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At New Early Learning Hub, Kansas City Parents Can Read To Their Kids

Elle Moxley

Kansas City Mayor Sly James sits in a comfy chair, holding up a book featuring a bow tie-wearing owl with a striking resemble to the mayor.

“The name of this book is ‘Our Home, Kansas City,’” James tells a group of 4-year-olds from Operation Breakthrough.

“It’s my book!” shouts a child.

“No,” says James, “this is my book.”

Everyone in Early Learning Hub laughs as James begins to read from the book, which Turn the Page KC published last year. The nonprofit wants to get every Kansas City kid reading at grade level by the third grade. That means making a significant investment in kindergarten readiness.

“The entire space is meant to not only encourage parents to play with their kids that day, but to take it home and to carry that behavior throughout the day, throughout the week, throughout the month,” says Executive Director Mike English of the Early Learning Hub at 2401 Campbell Street, which opened to the public Thursday.

There’s a trained parent educator on staff available to help facilitate play. Families can also check out books and educational toys through the United Way’s Success by 6 initiative.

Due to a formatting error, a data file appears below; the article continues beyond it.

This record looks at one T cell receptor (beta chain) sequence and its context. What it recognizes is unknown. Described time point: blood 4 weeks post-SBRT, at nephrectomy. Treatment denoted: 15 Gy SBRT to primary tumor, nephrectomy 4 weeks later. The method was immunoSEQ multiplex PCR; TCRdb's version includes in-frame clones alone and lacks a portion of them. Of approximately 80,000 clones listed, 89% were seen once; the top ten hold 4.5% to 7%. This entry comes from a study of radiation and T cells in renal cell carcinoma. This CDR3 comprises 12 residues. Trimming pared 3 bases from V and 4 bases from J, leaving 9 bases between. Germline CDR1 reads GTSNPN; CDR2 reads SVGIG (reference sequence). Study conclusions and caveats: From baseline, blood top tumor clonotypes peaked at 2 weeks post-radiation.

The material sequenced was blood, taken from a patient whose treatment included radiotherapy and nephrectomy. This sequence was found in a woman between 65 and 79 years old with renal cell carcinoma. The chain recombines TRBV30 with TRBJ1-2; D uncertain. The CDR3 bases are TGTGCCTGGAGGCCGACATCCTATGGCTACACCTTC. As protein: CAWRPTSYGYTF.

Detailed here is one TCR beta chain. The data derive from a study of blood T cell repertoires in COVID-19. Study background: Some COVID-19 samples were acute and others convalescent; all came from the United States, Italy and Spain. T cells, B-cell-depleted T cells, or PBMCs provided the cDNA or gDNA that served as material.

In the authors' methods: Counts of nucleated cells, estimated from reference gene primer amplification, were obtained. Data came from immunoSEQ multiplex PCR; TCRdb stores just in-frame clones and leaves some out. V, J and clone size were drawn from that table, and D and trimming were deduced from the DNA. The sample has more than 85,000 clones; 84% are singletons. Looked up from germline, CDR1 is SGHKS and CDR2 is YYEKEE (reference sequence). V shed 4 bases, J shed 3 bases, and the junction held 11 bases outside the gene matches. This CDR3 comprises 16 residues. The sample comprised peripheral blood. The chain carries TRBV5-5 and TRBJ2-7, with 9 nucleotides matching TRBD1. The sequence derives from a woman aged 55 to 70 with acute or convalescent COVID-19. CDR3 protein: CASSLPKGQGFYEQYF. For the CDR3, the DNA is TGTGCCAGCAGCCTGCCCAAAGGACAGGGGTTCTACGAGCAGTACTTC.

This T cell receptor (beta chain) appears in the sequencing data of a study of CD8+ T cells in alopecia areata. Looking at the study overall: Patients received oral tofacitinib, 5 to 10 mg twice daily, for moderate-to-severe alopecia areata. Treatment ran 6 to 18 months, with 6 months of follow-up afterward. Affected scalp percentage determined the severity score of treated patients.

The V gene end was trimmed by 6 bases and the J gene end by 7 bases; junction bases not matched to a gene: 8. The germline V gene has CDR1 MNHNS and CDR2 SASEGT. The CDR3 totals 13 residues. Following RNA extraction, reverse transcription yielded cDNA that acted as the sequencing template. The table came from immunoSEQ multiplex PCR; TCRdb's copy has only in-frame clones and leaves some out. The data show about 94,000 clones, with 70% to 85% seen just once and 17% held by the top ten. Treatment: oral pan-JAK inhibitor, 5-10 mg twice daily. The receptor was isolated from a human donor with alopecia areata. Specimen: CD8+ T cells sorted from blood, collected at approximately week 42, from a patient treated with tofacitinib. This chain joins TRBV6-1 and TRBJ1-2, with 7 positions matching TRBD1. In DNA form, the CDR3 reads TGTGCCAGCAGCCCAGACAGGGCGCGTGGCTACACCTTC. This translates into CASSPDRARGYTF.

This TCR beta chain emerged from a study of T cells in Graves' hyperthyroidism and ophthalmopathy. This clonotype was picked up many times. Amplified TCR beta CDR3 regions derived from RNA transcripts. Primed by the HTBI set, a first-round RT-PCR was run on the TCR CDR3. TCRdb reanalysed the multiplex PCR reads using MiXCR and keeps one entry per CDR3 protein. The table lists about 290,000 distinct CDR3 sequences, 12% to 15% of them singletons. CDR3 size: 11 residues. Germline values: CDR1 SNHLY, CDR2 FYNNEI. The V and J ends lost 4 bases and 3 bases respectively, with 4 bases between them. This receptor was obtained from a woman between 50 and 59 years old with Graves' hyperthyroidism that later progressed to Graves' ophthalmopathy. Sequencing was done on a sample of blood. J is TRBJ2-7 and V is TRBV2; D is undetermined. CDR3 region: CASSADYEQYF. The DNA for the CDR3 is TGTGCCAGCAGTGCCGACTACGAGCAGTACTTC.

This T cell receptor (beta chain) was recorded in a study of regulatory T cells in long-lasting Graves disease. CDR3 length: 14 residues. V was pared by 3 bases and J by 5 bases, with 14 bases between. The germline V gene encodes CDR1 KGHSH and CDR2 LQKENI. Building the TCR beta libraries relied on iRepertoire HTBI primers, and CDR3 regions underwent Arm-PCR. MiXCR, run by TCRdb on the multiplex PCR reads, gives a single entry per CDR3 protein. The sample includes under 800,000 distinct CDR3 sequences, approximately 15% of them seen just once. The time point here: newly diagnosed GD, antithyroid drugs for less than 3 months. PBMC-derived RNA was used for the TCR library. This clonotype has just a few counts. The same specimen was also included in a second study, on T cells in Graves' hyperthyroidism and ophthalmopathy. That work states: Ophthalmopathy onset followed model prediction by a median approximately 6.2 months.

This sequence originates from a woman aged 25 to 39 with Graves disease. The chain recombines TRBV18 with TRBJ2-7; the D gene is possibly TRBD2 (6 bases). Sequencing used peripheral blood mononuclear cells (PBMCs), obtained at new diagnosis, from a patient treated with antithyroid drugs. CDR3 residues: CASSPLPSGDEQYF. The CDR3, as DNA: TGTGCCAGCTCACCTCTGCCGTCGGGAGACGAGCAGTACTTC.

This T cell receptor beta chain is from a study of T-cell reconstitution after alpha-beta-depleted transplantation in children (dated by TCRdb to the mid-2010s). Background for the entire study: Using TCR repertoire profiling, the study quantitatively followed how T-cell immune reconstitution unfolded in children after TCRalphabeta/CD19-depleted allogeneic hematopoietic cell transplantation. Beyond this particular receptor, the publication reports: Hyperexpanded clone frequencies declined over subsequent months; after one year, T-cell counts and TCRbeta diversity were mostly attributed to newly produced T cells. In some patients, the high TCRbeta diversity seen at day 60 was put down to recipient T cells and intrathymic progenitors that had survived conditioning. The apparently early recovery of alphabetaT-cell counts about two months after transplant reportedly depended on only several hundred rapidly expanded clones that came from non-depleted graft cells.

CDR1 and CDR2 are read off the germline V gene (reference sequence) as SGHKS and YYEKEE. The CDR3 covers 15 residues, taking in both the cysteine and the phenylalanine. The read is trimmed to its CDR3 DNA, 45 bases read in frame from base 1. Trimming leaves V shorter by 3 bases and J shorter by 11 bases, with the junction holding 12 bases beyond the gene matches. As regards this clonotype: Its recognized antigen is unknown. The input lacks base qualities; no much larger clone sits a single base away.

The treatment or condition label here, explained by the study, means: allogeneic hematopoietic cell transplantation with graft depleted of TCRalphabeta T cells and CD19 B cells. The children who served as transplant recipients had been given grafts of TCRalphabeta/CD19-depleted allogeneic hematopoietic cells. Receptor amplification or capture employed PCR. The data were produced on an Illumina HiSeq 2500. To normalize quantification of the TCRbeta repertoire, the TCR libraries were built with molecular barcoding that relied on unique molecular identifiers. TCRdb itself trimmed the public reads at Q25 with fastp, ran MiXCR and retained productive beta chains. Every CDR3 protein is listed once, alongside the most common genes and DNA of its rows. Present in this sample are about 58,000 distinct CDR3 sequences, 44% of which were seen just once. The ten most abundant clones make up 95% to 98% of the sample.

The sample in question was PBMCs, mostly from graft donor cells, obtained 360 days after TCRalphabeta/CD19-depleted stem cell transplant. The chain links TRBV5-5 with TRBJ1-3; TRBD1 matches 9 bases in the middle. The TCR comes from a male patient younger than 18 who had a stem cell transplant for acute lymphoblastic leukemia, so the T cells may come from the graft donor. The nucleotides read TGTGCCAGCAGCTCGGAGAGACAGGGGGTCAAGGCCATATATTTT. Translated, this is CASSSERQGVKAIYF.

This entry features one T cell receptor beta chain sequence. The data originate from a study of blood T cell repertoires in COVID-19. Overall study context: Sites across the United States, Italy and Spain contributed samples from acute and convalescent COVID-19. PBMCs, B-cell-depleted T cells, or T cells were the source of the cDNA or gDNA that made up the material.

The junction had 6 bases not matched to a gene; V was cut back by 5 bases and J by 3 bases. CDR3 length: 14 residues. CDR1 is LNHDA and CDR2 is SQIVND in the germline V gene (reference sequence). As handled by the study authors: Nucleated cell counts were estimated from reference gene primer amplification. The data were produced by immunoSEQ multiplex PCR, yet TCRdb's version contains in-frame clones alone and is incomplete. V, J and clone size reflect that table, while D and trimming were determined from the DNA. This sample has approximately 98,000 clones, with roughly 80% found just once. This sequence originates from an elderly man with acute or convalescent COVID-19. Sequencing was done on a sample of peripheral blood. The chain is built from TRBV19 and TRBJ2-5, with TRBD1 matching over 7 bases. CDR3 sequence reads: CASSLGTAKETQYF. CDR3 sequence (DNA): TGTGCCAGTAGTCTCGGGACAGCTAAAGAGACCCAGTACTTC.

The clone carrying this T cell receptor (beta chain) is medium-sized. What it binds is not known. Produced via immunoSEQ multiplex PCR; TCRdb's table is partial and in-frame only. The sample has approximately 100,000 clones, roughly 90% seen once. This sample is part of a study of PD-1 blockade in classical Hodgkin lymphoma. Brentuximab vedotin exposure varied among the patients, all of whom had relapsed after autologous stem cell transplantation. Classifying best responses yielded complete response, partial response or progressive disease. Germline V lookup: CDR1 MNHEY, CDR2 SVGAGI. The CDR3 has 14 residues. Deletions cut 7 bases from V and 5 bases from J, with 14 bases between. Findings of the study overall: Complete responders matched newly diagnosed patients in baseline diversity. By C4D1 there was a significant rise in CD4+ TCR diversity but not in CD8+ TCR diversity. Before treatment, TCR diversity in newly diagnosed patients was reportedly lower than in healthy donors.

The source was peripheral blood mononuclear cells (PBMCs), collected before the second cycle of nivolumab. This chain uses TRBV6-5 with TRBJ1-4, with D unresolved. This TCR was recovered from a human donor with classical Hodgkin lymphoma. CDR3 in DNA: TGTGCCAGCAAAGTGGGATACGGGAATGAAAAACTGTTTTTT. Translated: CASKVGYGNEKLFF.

“The moment a child is born, we have tools and books and toys that are are age-appropriate that will benefit any child and help them really begin to learn right away,” says United Way President and CEO Brent Stewart.

On average, children who grow up in poverty hear 30 million fewer words than their affluent peers by the time they enter kindergarten.

“This kind of lab and the work United Way does through Success By 6 really allows a child to have a level playing field so they’re able to quickly close that gap before they enter school,” Stewart says.

James founded Turn the Page KC in 2011.

“It’s not a problem, it’s a crisis when we have cities where only 6 percent or 11 percent or 15 percent of the third graders are reading proficiently,” James says.

In 2011, only 33 percent of Kansas City third graders were reading at grade level. Today, 53 percent are.

James holds up his book. “‘The Nelson-Atkins Museum is where we will start, full of paintings, sculptures, and great works of art!’” he reads. “‘Monet and Rembrandt were painters, you see, maybe an artist is what you will be!’”

He asks the 4-year-olds if there are any future artists in the group. A few kids raise their hands.

“What about astronauts?” James asks.

One little girl wants to be a ballerina. Another wants to be a toy maker. The mayor has to hide a smile when one of the kids says he wants to be an owl when he grows up.

“We can be whatever we want to be, but you have to work in school – and you have to learn to read.”

Elle Moxley covers Missouri schools and politics for KCUR. You can reach her on Twitter @ellemoxley.

Elle Moxley covered education for KCUR.
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